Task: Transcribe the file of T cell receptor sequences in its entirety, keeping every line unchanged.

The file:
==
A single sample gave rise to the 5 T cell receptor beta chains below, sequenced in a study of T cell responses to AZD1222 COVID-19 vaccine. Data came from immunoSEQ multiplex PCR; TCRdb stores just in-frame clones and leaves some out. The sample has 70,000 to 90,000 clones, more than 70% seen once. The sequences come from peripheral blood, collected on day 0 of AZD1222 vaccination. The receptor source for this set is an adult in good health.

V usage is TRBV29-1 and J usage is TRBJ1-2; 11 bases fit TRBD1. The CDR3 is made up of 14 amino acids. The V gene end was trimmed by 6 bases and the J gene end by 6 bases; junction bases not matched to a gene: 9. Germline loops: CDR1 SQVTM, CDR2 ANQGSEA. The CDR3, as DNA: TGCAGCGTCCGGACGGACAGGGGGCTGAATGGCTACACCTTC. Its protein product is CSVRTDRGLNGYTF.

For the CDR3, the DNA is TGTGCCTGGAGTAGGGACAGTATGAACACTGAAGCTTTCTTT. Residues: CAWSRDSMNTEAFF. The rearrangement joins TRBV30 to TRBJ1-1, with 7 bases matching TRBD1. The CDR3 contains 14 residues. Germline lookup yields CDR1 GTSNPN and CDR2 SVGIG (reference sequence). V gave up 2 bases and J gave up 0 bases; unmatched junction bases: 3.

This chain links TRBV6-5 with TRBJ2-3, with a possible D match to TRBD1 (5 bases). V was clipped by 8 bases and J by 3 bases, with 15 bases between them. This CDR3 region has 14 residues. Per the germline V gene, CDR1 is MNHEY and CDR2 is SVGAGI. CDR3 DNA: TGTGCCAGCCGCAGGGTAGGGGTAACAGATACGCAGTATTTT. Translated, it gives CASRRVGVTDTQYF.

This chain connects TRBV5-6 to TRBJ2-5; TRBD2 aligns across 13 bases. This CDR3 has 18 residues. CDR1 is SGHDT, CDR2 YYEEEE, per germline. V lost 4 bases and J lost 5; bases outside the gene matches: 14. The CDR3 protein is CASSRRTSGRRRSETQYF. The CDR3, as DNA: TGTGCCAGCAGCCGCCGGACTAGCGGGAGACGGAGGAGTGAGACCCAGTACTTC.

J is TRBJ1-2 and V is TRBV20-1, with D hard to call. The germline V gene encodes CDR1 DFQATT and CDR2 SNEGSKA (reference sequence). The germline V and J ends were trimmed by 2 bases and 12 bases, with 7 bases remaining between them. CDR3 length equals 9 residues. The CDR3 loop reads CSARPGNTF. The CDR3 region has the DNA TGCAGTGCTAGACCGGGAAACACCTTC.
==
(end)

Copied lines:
A single sample gave rise to the 5 T cell receptor beta chains below, sequenced in a study of T cell responses to AZD1222 COVID-19 vaccine. Data came from immunoSEQ multiplex PCR; TCRdb stores just in-frame clones and leaves some out. The sample has 70,000 to 90,000 clones, more than 70% seen once. The sequences come from peripheral blood, collected on day 0 of AZD1222 vaccination. The receptor source for this set is an adult in good health.

V usage is TRBV29-1 and J usage is TRBJ1-2; 11 bases fit TRBD1. The CDR3 is made up of 14 amino acids. The V gene end was trimmed by 6 bases and the J gene end by 6 bases; junction bases not matched to a gene: 9. Germline loops: CDR1 SQVTM, CDR2 ANQGSEA. The CDR3, as DNA: TGCAGCGTCCGGACGGACAGGGGGCTGAATGGCTACACCTTC. Its protein product is CSVRTDRGLNGYTF.

For the CDR3, the DNA is TGTGCCTGGAGTAGGGACAGTATGAACACTGAAGCTTTCTTT. Residues: CAWSRDSMNTEAFF. The rearrangement joins TRBV30 to TRBJ1-1, with 7 bases matching TRBD1. The CDR3 contains 14 residues. Germline lookup yields CDR1 GTSNPN and CDR2 SVGIG (reference sequence). V gave up 2 bases and J gave up 0 bases; unmatched junction bases: 3.

This chain links TRBV6-5 with TRBJ2-3, with a possible D match to TRBD1 (5 bases). V was clipped by 8 bases and J by 3 bases, with 15 bases between them. This CDR3 region has 14 residues. Per the germline V gene, CDR1 is MNHEY and CDR2 is SVGAGI. CDR3 DNA: TGTGCCAGCCGCAGGGTAGGGGTAACAGATACGCAGTATTTT. Translated, it gives CASRRVGVTDTQYF.

This chain connects TRBV5-6 to TRBJ2-5; TRBD2 aligns across 13 bases. This CDR3 has 18 residues. CDR1 is SGHDT, CDR2 YYEEEE, per germline. V lost 4 bases and J lost 5; bases outside the gene matches: 14. The CDR3 protein is CASSRRTSGRRRSETQYF. The CDR3, as DNA: TGTGCCAGCAGCCGCCGGACTAGCGGGAGACGGAGGAGTGAGACCCAGTACTTC.

J is TRBJ1-2 and V is TRBV20-1, with D hard to call. The germline V gene encodes CDR1 DFQATT and CDR2 SNEGSKA (reference sequence). The germline V and J ends were trimmed by 2 bases and 12 bases, with 7 bases remaining between them. CDR3 length equals 9 residues. The CDR3 loop reads CSARPGNTF. The CDR3 region has the DNA TGCAGTGCTAGACCGGGAAACACCTTC.